Our esteemed Roger Kerry (@RogerKerry1) asked a great question on Twitter last week. Is a detailed knowledge of anatomy (e.g. muscle structure/innervation; bone form; neural plexi structure; lung structure; etc) necessary to be a good clinician? (Here's a link to the full Twitter conversation). Interestingly, peoples' responses broadly polarised into two binary positions with roughly two-thirds of respondents arguing a qualified "yes", that anatomy was essential, with a third arguing "no". The posted comments also make for interesting reading. But it felt to me that one of the things missing from the debate was a discussion of what anatomy does for physiotherapy, beyond giving us a … [Read more...] about Anatomy and physiotherapy
In this post, lecturer and Co-Director of the Education for Practice Institute at Charles Sturt University, Franziska Trede discusses how Steven Hitlin and Glen Elder Jnr's paper has Time, Self, and the Curiously Abstract Concept of Agency influenced her critical thinking. This paper was published in the Sociological Theory journal in 2007 by Hitlin and Elder, two sociologists. They claim that the term ‘agency’ is a slippery term and used differently dependent on goals, motivations and the epistemological paradigm of the user. They explore agency in the context of time and self and propose four heuristics of agency: existential, identity, pragmatic and life course. This paper provides … [Read more...] about Franziska Trede – Time, Self, and the Curiously Abstract Concept of Agency – 30DoS #27
When I entered physiotherapy training in the 1980s, there was a rule at my school that said you had to be more than 5 feet tall to gain entry. I wonder what the people who had made this rule would think about my school recently graduating our first tetraplegic student? Times change, and people's priorities change too. A quick scan through textbooks from the 20th century and you will see that physiotherapy was once dominated by young white women. Now we recruit a lot more men, mature students and people from diverse cultural backgrounds. Part of the reasons for this shift has been the need for physiotherapists to be more representative of the populations they serve, and to achieve … [Read more...] about New: Students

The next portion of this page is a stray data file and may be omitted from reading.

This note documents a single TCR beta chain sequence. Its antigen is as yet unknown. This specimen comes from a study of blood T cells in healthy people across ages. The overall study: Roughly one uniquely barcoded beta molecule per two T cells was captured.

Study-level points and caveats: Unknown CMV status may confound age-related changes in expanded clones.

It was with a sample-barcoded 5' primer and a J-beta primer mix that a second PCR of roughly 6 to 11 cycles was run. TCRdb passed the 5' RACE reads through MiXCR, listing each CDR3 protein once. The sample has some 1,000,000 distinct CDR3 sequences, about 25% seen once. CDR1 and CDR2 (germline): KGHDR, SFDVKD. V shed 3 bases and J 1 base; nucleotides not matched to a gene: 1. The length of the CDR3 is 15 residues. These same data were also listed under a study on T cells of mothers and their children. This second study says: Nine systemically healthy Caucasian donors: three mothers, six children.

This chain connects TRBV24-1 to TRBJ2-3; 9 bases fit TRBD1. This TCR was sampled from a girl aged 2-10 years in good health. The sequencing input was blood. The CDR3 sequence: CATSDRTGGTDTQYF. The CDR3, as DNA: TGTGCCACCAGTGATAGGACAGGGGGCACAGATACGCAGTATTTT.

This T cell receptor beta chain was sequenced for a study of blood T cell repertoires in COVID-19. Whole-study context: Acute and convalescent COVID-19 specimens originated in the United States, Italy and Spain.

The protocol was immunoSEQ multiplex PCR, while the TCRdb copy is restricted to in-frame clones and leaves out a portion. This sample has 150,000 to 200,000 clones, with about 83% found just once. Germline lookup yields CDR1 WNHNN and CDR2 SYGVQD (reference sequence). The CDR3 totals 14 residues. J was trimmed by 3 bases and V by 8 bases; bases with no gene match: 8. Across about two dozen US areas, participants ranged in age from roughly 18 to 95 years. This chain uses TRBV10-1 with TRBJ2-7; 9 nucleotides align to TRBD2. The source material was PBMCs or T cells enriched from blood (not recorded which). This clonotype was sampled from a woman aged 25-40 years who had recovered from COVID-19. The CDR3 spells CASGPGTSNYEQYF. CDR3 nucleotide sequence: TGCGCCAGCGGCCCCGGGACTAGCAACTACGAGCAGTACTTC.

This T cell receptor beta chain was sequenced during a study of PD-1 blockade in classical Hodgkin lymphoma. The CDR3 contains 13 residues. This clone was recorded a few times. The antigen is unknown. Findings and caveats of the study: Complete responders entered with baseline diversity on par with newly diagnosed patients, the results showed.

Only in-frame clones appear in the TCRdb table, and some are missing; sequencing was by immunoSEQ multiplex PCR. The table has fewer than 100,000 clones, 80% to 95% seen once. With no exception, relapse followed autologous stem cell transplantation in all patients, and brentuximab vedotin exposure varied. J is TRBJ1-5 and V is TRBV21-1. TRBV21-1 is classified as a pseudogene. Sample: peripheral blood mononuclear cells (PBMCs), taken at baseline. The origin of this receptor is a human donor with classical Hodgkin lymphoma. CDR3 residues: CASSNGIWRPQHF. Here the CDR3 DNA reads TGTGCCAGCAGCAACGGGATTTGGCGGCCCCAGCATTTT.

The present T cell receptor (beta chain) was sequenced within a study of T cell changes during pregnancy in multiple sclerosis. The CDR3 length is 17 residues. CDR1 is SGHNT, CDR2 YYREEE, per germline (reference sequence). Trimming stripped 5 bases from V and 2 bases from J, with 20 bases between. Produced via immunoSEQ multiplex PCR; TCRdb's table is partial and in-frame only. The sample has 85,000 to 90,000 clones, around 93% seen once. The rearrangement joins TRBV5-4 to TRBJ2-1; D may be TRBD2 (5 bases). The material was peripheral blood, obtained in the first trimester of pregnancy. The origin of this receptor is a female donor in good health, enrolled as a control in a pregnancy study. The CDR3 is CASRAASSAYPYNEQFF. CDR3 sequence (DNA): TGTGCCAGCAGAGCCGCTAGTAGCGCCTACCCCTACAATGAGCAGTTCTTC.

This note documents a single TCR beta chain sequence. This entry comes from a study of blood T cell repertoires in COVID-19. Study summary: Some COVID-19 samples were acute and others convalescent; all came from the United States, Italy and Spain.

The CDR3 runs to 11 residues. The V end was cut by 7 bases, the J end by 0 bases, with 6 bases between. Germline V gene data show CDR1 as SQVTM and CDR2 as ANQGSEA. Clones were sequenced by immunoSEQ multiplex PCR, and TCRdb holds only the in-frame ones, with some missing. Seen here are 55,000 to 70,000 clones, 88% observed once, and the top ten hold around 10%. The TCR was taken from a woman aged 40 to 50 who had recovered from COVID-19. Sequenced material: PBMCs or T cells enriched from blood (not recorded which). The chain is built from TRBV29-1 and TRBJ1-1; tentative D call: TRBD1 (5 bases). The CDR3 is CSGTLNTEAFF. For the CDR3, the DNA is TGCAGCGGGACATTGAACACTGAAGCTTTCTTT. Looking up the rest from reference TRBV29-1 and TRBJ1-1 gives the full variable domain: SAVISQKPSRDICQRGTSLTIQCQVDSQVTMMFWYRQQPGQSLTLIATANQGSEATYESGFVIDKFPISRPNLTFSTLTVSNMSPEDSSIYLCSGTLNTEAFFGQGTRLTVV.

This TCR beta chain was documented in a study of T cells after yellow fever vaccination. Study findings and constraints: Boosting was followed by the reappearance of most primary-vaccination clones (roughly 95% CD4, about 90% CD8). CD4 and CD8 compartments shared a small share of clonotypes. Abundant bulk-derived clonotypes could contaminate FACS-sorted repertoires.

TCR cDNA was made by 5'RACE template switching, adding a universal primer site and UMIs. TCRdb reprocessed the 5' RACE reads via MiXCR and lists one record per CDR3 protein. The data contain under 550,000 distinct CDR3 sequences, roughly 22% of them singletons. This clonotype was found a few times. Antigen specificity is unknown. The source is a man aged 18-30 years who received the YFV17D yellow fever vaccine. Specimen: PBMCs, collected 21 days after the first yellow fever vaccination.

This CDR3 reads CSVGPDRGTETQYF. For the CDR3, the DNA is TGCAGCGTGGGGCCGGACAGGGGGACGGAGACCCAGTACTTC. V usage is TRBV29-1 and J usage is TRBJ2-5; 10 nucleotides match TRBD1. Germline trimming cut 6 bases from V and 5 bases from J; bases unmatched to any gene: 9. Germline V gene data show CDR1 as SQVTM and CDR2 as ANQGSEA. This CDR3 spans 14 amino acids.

A few weeks ago we celebrated one year in the life of our little network and our 300th member. Since our inception we've received countless emails from people saying how glad they are that the network exists, and how nice it is that it's being run by such attractive, intelligent and wise people! (They're particularly complementary about our attractiveness). In all seriousness, it does seem as if the network is an idea whose time has come. Maybe there are enough physiotherapists now with the confidence and experience to tackle some of the thorny questions that now beset us? Maybe knowing that there are other people who think 'differently' has given people encouragement to join in? … [Read more...] about What brings someone to the Critical Physiotherapy Network?
This post originally appeared as a reflection at usr/space, after reading David's post on the profession as a gated community. It got me thinking about how the metaphors we use inform our thinking and practice. David Nicholls recently blogged about how we might think about access to physiotherapy education, and offers the metaphor of a gated community as one possibility. The staff act as the guards at the gateway to the profession and the gate is a threshold across which students pass only when they have demonstrated the right to enter the community. This got me thinking about the metaphors we use as academics, particularly those that guide how we think about our role as examiners. David's … [Read more...] about Are we gatekeepers, or locksmiths?
"It seems easier to far too many teachers to imagine that students do work the way machines do — that they can be scored according to objective metrics and neatly compared to one another. Schools, and the systems we’ve invented to support them, condition us to believe that there are always others (objective experts or even algorithms) who can know better than us the value of our own work. I’m struck by the number of institutions that for all intents and purposes equate teaching with grading — that assume our job as teachers is to merely separate the wheat from the chaff. And I find myself truly confused when anyone suggests to me that there is a way for us to do this kind of work … [Read more...] about Teaching and learning has always been subjective
In what ways does access to physiotherapy eduction function like a gated community? Because physiotherapy is such a popular programme - often one of the most popular in the entire university - we often get to choose which students we enrol. There are many ways to decide who enters the gated community and who does not. We might choose to offer places to people who represent the community they are going to serve; embody our professional values; or who will diversify the profession's profile. Most often though, we decide on the basis of academic performance and the evaluation of an interview or other face-to-face encounter. The rationale is that physiothearpy is an intensive, complex … [Read more...] about Physiotherapy education as a gated community